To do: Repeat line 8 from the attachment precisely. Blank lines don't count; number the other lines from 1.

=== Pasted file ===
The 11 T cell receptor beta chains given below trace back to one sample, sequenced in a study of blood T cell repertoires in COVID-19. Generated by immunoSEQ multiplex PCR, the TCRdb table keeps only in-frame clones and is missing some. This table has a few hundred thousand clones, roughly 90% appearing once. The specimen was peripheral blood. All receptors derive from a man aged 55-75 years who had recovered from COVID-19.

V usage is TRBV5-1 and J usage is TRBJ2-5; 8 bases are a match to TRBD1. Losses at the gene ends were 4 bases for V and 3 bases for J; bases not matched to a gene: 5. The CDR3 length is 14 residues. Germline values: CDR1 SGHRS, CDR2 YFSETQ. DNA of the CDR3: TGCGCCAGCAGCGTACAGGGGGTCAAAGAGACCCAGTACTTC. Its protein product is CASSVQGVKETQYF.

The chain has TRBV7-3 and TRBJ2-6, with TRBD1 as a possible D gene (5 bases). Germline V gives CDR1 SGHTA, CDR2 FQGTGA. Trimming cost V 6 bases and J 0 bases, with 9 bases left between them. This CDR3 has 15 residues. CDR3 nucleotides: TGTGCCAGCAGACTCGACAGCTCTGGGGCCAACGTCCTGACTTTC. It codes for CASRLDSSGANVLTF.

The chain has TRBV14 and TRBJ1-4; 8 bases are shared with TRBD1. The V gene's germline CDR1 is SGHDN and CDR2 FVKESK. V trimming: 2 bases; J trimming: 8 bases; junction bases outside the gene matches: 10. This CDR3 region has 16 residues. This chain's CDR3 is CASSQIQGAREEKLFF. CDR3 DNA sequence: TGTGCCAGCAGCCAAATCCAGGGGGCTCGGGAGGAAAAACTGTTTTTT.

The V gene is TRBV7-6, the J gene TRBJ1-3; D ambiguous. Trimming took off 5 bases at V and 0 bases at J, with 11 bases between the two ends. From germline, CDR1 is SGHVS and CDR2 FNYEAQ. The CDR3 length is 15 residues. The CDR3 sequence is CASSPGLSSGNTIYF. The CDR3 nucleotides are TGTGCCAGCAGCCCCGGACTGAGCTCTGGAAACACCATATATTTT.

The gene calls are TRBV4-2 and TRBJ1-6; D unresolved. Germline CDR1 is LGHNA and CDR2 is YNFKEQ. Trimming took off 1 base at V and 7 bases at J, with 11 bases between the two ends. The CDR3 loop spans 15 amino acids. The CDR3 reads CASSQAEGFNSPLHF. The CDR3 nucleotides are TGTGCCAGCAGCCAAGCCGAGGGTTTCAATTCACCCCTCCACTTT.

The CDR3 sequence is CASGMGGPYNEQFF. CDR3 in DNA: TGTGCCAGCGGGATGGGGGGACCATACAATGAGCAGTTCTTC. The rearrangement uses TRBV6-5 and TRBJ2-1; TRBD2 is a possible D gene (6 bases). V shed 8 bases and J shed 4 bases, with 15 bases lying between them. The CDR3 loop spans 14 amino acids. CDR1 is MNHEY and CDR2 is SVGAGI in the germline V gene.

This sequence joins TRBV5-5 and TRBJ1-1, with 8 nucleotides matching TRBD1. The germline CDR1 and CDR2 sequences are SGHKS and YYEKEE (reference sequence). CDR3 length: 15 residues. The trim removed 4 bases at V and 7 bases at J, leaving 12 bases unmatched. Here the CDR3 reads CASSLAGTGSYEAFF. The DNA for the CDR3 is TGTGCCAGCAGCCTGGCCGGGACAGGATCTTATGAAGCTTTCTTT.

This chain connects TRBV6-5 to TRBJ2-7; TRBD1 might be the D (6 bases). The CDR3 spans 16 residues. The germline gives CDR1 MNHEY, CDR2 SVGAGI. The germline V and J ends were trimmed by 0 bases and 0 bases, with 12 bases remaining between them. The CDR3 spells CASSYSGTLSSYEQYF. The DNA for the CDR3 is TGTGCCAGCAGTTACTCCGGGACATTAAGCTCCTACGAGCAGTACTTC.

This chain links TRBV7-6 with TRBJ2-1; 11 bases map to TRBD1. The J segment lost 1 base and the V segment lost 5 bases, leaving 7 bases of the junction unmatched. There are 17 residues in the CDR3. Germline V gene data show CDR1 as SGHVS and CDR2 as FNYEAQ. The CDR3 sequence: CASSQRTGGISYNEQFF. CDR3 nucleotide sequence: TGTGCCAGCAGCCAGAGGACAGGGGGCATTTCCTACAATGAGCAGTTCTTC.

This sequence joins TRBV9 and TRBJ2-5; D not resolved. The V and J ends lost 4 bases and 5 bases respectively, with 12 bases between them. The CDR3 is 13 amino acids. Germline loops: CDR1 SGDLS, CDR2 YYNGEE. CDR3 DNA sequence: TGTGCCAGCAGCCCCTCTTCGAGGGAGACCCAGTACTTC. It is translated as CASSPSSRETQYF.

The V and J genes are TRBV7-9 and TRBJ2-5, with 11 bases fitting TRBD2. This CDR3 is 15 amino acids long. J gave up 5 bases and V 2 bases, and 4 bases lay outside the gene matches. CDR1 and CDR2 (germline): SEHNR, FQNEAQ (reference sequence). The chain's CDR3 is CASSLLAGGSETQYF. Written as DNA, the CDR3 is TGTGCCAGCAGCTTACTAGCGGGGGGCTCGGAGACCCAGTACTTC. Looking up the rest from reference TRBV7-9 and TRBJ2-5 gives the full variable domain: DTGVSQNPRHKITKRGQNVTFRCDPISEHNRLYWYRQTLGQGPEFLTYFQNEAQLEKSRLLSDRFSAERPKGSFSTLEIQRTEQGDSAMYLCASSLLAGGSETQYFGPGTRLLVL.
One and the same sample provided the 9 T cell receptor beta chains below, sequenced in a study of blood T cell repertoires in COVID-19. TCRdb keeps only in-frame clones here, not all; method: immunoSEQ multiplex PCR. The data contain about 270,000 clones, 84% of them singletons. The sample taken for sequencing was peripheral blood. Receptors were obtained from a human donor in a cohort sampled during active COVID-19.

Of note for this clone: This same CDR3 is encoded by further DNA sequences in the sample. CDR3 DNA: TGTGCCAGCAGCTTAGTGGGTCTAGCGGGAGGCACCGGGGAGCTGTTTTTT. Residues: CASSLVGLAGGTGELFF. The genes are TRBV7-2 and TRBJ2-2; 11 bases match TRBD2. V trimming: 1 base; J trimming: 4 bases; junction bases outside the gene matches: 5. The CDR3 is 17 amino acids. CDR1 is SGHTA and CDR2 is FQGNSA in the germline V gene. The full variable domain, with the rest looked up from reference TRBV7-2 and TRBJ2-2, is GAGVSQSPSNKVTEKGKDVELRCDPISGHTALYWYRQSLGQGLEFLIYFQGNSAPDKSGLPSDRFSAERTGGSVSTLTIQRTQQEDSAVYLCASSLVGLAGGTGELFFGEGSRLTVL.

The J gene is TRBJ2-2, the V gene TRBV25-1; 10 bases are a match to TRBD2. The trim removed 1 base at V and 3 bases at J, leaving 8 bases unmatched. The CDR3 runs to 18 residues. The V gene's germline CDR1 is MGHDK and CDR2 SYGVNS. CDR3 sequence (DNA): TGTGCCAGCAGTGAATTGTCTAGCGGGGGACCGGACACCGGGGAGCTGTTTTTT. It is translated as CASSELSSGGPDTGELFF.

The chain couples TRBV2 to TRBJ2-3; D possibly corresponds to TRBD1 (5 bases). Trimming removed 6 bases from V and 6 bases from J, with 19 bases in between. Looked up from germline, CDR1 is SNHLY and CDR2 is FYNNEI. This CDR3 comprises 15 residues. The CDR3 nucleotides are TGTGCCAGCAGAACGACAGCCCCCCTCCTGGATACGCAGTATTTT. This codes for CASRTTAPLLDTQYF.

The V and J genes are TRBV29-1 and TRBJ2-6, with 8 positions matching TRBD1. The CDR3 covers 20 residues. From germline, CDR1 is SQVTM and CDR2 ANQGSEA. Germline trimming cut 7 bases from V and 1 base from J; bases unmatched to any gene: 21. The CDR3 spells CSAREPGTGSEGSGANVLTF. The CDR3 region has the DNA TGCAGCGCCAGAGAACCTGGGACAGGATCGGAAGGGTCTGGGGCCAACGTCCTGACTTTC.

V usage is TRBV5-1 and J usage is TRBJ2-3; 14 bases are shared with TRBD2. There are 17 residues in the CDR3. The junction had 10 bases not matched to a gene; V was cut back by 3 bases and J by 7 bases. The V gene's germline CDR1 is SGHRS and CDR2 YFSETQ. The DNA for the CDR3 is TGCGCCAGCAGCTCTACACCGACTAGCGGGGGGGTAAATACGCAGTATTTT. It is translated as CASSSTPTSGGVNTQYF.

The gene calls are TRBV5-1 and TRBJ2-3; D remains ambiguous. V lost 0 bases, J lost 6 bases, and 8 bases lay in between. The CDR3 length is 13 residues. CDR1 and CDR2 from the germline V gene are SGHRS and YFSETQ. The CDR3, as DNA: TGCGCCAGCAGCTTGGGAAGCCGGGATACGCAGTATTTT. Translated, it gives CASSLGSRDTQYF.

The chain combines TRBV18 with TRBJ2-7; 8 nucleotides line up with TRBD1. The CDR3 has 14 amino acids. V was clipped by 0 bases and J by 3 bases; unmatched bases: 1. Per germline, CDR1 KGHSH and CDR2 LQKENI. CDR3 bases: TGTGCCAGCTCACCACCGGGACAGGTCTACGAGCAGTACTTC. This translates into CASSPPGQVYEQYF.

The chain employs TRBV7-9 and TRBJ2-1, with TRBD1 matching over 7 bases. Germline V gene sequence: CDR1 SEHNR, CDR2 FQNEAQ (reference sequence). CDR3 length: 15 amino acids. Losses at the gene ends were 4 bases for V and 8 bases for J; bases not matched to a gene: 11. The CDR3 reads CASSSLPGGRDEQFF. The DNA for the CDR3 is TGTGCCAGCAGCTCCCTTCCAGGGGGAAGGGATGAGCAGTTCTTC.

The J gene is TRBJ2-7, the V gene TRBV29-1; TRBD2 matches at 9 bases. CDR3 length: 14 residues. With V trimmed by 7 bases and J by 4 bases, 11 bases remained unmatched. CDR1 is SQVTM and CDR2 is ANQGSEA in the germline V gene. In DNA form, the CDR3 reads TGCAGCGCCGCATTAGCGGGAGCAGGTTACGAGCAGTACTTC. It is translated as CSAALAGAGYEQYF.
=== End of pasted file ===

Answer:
This sequence joins TRBV5-5 and TRBJ1-1, with 8 nucleotides matching TRBD1. The germline CDR1 and CDR2 sequences are SGHKS and YYEKEE (reference sequence). CDR3 length: 15 residues. The trim removed 4 bases at V and 7 bases at J, leaving 12 bases unmatched. Here the CDR3 reads CASSLAGTGSYEAFF. The DNA for the CDR3 is TGTGCCAGCAGCCTGGCCGGGACAGGATCTTATGAAGCTTTCTTT.